Attraction
The old A-1 Tow Yard near Barstow was the location of the Tired Iron Museum, a display of homemade terminator vehicles built by Ed and Greg Parker. The Parker family owned and operated an auto repair and towing shop here, and created these functional desert art cars mostly out of breakdowns and...
Alcatraz Island, the notorious prison that once housed 260 federal offenders, is now visited by over one million people a year. Tourists are permitted to see the main prison areas, however, much of the rambling old facility is off-limits.
Usually called "the world's largest maze" when it is created every year at this site, the maze, cut into a cornfield, is one of several major "maize mazes" that "crop up" across the country at the end of each summer. The company that operates and promotes this attraction builds mazes in New York...
A configuration of rocks in the forest that are aligned to various celestial bodies and solstices. Also a "sacrificial table" slab, and an "oracle chamber", all mysteriously erected by unknown agents. A prehistoric, megalithic tourist attraction.
Now a national historic site, this mill operated from 1913 to 1943, processing ore brought via the 22,000 foot Argo Tunnel. At the time it was built, it was the largest mill of its type in the world. It is now a tourist attraction.
The Army Corps of Engineers, responsible for most of the dredging and filling projects around the Bay, maintains the Bay Model in one of the original Marinship warehouses. The model is a two-acre functional scale model of the entire Bay and Delta region, built originally to test bay fill projects,...
The electric shovel that operated at this coal mine was the largest single-bucket excavating machine ever built, and one of the largest mobile earth-moving machines in the world. It used as much electricity as 27,500 homes to scoop out 325 tons of material in each bite (220 cubic yards)....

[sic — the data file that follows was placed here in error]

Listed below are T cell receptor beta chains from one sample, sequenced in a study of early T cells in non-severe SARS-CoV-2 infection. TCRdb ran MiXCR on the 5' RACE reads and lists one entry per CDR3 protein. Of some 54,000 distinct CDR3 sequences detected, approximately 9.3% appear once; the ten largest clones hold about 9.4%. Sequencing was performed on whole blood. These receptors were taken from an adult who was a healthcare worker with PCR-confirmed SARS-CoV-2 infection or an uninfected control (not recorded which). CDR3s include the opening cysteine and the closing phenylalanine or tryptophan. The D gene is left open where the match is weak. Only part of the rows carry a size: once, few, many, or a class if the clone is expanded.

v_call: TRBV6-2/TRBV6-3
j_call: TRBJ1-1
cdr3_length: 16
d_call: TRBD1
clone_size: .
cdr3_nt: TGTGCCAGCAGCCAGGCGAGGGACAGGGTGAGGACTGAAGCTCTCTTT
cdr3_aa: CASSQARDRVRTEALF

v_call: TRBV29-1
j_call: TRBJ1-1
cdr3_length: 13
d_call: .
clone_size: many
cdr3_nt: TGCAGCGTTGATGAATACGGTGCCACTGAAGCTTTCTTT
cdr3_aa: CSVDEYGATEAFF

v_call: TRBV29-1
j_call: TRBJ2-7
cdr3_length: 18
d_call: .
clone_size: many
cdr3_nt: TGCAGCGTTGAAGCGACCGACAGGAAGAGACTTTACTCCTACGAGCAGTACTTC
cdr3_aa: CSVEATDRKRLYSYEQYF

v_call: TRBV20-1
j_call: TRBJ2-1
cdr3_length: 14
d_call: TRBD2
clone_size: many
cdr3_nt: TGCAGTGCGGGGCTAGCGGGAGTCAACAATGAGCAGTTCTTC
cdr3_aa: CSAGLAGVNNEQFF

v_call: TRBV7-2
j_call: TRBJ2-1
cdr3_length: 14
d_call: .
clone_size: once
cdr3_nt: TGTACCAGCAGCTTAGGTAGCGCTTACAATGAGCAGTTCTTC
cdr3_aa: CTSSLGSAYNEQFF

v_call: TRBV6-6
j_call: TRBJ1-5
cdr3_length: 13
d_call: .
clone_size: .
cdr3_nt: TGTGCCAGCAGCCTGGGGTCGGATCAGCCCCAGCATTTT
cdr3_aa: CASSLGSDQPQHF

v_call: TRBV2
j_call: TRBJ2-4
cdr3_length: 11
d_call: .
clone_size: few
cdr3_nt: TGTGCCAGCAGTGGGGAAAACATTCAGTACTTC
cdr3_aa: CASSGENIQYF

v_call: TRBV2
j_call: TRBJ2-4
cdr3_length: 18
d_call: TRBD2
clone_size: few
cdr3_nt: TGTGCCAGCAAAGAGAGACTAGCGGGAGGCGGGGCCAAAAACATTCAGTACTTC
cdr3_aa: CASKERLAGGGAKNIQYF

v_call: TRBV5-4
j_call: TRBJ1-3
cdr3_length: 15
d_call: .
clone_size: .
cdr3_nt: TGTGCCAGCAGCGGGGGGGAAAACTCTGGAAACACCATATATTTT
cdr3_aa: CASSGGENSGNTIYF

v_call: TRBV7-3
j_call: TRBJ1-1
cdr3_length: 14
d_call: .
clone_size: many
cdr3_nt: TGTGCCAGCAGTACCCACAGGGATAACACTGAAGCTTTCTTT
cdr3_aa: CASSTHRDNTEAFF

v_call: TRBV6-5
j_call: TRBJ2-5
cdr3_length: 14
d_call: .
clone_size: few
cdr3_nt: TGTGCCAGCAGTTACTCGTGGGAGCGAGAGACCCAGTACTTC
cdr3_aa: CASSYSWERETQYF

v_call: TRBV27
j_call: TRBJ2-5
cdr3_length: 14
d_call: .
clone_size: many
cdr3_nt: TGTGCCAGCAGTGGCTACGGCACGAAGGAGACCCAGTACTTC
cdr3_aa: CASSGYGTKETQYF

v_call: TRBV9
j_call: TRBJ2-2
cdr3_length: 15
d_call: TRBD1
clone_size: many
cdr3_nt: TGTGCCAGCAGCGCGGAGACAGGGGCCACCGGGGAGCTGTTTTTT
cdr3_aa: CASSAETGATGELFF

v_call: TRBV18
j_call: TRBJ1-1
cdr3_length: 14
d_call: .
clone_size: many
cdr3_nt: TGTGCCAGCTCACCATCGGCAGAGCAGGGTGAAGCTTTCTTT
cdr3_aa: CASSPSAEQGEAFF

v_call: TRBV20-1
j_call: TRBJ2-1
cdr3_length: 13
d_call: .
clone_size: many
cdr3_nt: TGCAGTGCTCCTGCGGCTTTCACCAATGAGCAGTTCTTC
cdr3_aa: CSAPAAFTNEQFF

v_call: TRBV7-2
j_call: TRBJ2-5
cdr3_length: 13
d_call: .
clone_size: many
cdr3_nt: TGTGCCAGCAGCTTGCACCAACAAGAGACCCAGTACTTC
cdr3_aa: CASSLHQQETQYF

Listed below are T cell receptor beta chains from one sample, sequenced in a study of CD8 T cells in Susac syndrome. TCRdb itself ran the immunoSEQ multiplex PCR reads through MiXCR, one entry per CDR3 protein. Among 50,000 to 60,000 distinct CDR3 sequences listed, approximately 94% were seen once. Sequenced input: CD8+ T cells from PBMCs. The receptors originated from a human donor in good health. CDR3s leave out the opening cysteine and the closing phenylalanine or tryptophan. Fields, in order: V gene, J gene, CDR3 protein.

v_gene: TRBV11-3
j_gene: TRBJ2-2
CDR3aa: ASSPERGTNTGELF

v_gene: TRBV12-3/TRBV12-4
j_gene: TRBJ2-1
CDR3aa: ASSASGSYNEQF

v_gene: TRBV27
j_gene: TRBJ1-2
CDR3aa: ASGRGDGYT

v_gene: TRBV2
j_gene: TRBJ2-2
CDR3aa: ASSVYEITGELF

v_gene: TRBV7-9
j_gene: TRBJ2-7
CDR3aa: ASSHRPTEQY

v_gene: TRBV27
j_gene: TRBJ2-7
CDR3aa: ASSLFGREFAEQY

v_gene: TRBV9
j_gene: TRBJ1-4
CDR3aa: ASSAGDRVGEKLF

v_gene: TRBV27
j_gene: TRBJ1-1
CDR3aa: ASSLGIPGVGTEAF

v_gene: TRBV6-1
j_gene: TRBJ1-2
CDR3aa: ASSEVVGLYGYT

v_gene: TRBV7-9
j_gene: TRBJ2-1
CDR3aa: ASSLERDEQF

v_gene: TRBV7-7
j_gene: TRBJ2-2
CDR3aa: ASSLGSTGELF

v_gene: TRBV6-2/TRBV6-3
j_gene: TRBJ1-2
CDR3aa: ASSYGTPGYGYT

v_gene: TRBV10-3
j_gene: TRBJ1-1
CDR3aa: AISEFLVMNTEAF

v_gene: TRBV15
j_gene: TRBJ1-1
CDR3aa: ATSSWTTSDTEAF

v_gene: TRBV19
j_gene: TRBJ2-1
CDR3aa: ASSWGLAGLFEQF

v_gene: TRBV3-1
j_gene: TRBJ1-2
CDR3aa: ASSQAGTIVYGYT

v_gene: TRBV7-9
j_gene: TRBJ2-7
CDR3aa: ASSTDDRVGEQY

A remote gold mining ghost town, north of Mono Lake, designated a state historic park in 1962. In its heyday, in 1879, it had a population of 10,000 and many of the original buildings remain, preserved in a state of "arrested decay". A sprawling ruin, in a remarkable landscape, that is only...
This resort city in the Ozarks calls itself "The Live Music Show Capital of the World." This city contains over 30 live performance theaters playing an average of 60 stage shows at any given time. While Branson is traditionally known for its country western music performances it currently features...
This American landmark, composed of ten vintage Cadillacs buried nose-first in a field outside Amarillo, was originally installed in 1974. It was conceived by a group of artists and architects known as Ant Farm (Chip Ward, Hudson Marquez, and Doug Michaels), and it was funded and "seen through" by...
A ghost town theme park, built out of the fairly extensive remains of an actual old silver mining town. Walter Knott, founder of the Knott's Berry Farm theme park, restored the ghost town, after taking much of it to Orange County, where he used it to begin his theme park there (near the present...
Calipatria has been called "the lowest-down city in the western hemisphere," because the town is 184 feet below sea level. The tip of the municipal flagpole indicates sea level.
"The world's only captive geyser" in downtown Soda Springs spews jets of water 100 feet in the air every hour, or every half hour during the tourist season. Similar to the famed Old Faithful and other geysers, the Soda Springs geyser erupts due to pressure created by the combination of carbon...
A replica of Stonehenge made out of three dozen cars, all spray-painted gray. Situated in an empty field in western Nebraska, the monument was built during a family reunion in 1987.
A massive boulder looming above town, that appears to be held in place by a large chain. In fact, the chain is ornamental, designed to attract attention and tourists.